It’s OK to Take a Break From Social Media — Even When It’s Your Job

It’s okay to take a break from social media – even if it’s your job

In the absence of in-person events and meeting places, people are spending their free time online during the COVID-19 pandemic. By connecting virtually with others, they can overcome feelings of isolation and stress. A few months into the pandemic, professionals are concerned that trusting the Internet as a companion and normal has led to unhealthy – albeit understandable – coping mechanisms.

Of course, screen addiction isn’t a new problem. You know you should just pull the plug, but what happens when your professional life is anchored on social media? Telling a digital marketer to fire Facebook is like telling a chef to get out of the kitchen. How can you take a breather and avoid burnout when your whole life revolves around technology?

The Unplugging Challenges for Modern Workers

The truth is, for many of us, social media has become both work and recreation. Even if you’re not working on building a fan base or promoting your brand, scan content on Instagram or send messages to friends on Snapchat. I’ve even come across situations where I had to use social media, like communicating with an organization that was only on Facebook.

Unfortunately, these tendencies often lead to burnout. It’s hard to be creative when you’re suffering from information overload, endless comparisons, and mental fatigue. Trying to come up with original ideas or to contribute authentically is difficult unless you proactively take steps to budget your online time and explore alternative social media scrolling activities

If you work in marketing, taking an offline break not only calms your brain but also improves your job. As you move away from the digital realm, you can relax, recharge, and refocus. After all, social media is a tool for connection – not the end goal. If you want to produce stronger, more authentic content, give your brain a break with the following social media substitutes:

1. Be a paper person.

In a world of technological devices vying for your attention, paper is your friend. I have a box of old magazines, article tears, and scraps of paper. No matter what kind of inspiration I need, I can find it in this box.

Much social media content is trending and recycled. If you want to be innovative, it can be helpful to take a step back. Try looking through printed publications or brainstorming in a notebook. When too much screen time is bothering your brain, a paper break may be just what you need.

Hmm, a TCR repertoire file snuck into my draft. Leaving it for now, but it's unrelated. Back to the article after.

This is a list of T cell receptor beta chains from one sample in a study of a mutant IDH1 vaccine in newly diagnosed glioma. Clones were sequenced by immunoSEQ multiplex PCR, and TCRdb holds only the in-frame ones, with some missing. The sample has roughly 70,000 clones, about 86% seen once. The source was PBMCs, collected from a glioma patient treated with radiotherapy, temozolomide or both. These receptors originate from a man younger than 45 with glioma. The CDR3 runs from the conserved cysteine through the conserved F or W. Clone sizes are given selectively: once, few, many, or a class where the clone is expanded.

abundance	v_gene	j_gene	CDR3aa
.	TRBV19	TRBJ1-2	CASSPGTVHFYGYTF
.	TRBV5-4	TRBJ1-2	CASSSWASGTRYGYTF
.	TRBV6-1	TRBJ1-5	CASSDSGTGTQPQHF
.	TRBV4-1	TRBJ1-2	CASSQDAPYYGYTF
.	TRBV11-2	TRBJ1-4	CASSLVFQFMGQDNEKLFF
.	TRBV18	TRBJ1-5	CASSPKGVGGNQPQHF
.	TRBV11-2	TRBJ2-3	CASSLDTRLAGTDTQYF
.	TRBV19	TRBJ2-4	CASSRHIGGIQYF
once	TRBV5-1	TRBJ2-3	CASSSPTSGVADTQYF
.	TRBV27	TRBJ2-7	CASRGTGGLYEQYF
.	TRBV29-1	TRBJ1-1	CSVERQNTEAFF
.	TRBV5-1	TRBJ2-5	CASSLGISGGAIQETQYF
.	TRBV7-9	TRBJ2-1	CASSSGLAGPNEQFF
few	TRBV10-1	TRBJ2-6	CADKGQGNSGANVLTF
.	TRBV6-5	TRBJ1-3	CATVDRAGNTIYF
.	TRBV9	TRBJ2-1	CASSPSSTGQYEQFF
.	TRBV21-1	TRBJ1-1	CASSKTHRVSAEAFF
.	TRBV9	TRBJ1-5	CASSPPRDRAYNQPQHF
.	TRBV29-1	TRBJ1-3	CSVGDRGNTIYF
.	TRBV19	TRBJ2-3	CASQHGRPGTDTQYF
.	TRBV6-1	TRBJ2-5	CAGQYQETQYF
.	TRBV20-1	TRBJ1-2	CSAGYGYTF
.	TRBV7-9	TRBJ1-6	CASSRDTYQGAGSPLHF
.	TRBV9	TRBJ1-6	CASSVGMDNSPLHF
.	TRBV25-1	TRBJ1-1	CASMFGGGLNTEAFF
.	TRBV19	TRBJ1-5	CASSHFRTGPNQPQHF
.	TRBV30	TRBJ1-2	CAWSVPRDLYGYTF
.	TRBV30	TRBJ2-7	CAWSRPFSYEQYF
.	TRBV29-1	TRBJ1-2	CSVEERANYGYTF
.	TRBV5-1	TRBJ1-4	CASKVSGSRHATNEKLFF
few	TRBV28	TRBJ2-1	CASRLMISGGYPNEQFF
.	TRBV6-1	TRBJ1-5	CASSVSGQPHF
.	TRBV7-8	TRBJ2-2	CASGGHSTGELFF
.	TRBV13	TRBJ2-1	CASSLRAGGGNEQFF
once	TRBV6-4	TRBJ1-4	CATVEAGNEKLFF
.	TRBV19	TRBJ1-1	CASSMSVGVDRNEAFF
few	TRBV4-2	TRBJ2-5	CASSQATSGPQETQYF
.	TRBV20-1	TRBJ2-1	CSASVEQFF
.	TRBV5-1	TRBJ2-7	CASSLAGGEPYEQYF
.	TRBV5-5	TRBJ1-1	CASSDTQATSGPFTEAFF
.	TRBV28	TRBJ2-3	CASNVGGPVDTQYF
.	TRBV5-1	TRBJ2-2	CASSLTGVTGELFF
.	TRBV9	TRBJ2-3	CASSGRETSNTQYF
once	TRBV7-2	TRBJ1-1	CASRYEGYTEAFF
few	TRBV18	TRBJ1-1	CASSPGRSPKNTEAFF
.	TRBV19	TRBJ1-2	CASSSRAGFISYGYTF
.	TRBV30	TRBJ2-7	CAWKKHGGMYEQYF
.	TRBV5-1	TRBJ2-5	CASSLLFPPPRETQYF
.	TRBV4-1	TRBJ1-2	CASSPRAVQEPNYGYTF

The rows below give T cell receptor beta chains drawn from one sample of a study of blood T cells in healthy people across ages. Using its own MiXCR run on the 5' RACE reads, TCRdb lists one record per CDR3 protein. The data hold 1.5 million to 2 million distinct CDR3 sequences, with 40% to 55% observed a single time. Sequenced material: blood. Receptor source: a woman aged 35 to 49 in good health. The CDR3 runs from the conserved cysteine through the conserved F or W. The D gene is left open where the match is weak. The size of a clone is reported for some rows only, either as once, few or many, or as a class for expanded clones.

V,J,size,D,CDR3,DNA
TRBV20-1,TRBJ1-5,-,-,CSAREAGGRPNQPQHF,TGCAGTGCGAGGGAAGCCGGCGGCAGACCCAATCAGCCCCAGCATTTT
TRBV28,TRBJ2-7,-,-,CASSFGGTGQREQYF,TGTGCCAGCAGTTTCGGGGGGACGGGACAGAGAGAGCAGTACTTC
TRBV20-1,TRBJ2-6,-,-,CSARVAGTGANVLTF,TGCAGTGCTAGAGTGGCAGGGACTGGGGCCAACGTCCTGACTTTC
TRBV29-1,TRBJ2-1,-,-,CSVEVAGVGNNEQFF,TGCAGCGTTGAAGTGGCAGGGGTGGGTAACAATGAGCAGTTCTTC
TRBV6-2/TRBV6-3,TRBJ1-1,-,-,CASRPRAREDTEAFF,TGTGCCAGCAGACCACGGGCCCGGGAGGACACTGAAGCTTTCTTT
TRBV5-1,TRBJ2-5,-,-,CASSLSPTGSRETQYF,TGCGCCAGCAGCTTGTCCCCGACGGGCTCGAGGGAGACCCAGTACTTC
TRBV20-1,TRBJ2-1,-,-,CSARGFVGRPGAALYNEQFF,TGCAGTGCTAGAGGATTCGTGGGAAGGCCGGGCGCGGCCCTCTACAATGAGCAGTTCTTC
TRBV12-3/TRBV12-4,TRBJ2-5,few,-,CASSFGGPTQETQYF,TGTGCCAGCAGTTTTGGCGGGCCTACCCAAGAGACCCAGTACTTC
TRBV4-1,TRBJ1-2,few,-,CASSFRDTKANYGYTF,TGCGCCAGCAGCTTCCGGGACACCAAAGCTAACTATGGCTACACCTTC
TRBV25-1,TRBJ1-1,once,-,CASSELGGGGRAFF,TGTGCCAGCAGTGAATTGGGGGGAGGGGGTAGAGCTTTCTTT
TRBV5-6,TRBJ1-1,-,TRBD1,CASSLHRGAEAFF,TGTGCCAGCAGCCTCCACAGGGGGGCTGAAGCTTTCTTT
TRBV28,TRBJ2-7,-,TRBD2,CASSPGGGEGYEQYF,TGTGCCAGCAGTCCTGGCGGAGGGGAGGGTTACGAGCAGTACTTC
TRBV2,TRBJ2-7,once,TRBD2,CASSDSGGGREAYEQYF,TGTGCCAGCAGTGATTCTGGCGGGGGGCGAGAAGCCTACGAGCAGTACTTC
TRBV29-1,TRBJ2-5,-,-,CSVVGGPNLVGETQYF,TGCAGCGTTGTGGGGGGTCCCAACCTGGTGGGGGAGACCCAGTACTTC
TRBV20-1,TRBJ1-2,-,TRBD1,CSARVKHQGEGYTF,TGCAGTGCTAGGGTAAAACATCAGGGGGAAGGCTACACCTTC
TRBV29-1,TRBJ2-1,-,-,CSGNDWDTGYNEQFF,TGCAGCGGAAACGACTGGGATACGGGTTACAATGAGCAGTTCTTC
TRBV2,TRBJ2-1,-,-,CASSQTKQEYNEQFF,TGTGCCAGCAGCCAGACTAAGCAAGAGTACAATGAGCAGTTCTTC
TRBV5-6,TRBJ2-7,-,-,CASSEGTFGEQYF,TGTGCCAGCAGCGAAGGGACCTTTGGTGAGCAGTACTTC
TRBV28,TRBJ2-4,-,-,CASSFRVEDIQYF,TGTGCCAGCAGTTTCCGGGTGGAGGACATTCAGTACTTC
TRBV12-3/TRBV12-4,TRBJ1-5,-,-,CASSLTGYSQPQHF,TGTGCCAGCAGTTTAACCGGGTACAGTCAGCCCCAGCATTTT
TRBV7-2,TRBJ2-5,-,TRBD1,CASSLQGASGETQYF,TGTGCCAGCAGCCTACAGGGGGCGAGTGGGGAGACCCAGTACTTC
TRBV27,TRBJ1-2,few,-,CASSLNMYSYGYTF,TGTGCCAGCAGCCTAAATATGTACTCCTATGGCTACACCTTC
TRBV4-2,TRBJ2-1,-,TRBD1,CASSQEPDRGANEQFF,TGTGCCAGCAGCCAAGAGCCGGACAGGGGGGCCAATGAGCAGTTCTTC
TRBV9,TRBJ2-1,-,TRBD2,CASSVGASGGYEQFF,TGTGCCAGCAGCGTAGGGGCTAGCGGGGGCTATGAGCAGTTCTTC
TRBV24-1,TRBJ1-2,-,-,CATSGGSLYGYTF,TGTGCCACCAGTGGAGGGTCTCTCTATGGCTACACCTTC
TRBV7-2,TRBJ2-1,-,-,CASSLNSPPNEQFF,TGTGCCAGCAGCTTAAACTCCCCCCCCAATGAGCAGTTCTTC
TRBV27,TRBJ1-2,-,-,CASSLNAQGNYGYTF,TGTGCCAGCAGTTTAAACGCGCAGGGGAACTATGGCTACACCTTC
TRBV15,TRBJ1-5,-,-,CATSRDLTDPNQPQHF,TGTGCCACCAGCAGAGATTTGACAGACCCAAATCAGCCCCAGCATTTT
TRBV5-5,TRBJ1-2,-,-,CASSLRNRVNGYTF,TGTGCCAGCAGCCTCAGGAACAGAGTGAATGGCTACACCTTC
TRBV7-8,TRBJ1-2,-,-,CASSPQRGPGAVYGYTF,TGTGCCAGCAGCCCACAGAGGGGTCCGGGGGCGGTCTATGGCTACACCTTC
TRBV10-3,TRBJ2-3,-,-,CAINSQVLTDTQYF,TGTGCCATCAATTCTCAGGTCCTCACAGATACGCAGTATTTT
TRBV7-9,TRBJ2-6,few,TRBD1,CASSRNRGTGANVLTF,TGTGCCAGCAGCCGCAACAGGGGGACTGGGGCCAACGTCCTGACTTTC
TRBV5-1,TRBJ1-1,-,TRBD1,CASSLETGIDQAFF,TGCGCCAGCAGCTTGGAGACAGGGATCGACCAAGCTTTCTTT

2. Take an inspiration day.

Take a few hours to explore the area. Visit a local museum. Stroll through a park. Take the opportunity to immerse yourself in your immediate reality and uncover new concepts that lurk right in front of you.

Are you finding it difficult to free up your headspace? Incentives at random. People will put more effort into an activity when there is an uncertain reward. So find ways to play your personal “Ferris Bueller’s Day Off”. Put a $ 10 bill in one envelope and a $ 20 bill in another, mix them up, and set them aside. After returning from your adventure, you will randomly select an envelope to determine your reward. When it is time for your next break, use the money you made from your last experience.

3. Talk to people.

Chatting with others is a great way to bring new ideas and take a break on social media. Talk to industry leaders, customers, or even your mom. Be open-minded. Sometimes you need to speak to someone who doesn’t know anything about your industry to come up with a new approach.

In-person meetups are hard to arrange right now, but this is where FaceTime and Zoom can come in handy. Being able to observe someone else’s body language and reactions helps us pick up non-verbal cues and communicate better. This can be a blessing if you’re looking for inspiration through conversation.

4. Try something new.

As a content creator, most of my creative resources are integrated with Google Docs and Photoshop. I was sick of the same old grind so I tried improvising last year. Not only was it a great stress reliever, but it got my imagination going too.

Whether you’ve always wanted to speak a second language or want to whip up French macarons, force yourself to learn something new. You develop skills you probably didn’t know you had and you see everything you touch as a marketer with a clearer lens.

Do you need to be on social media for work? Do yourself a favor and turn it off during your downtime. You benefit from numerous advantages and do not miss anything that you cannot make up for tomorrow.

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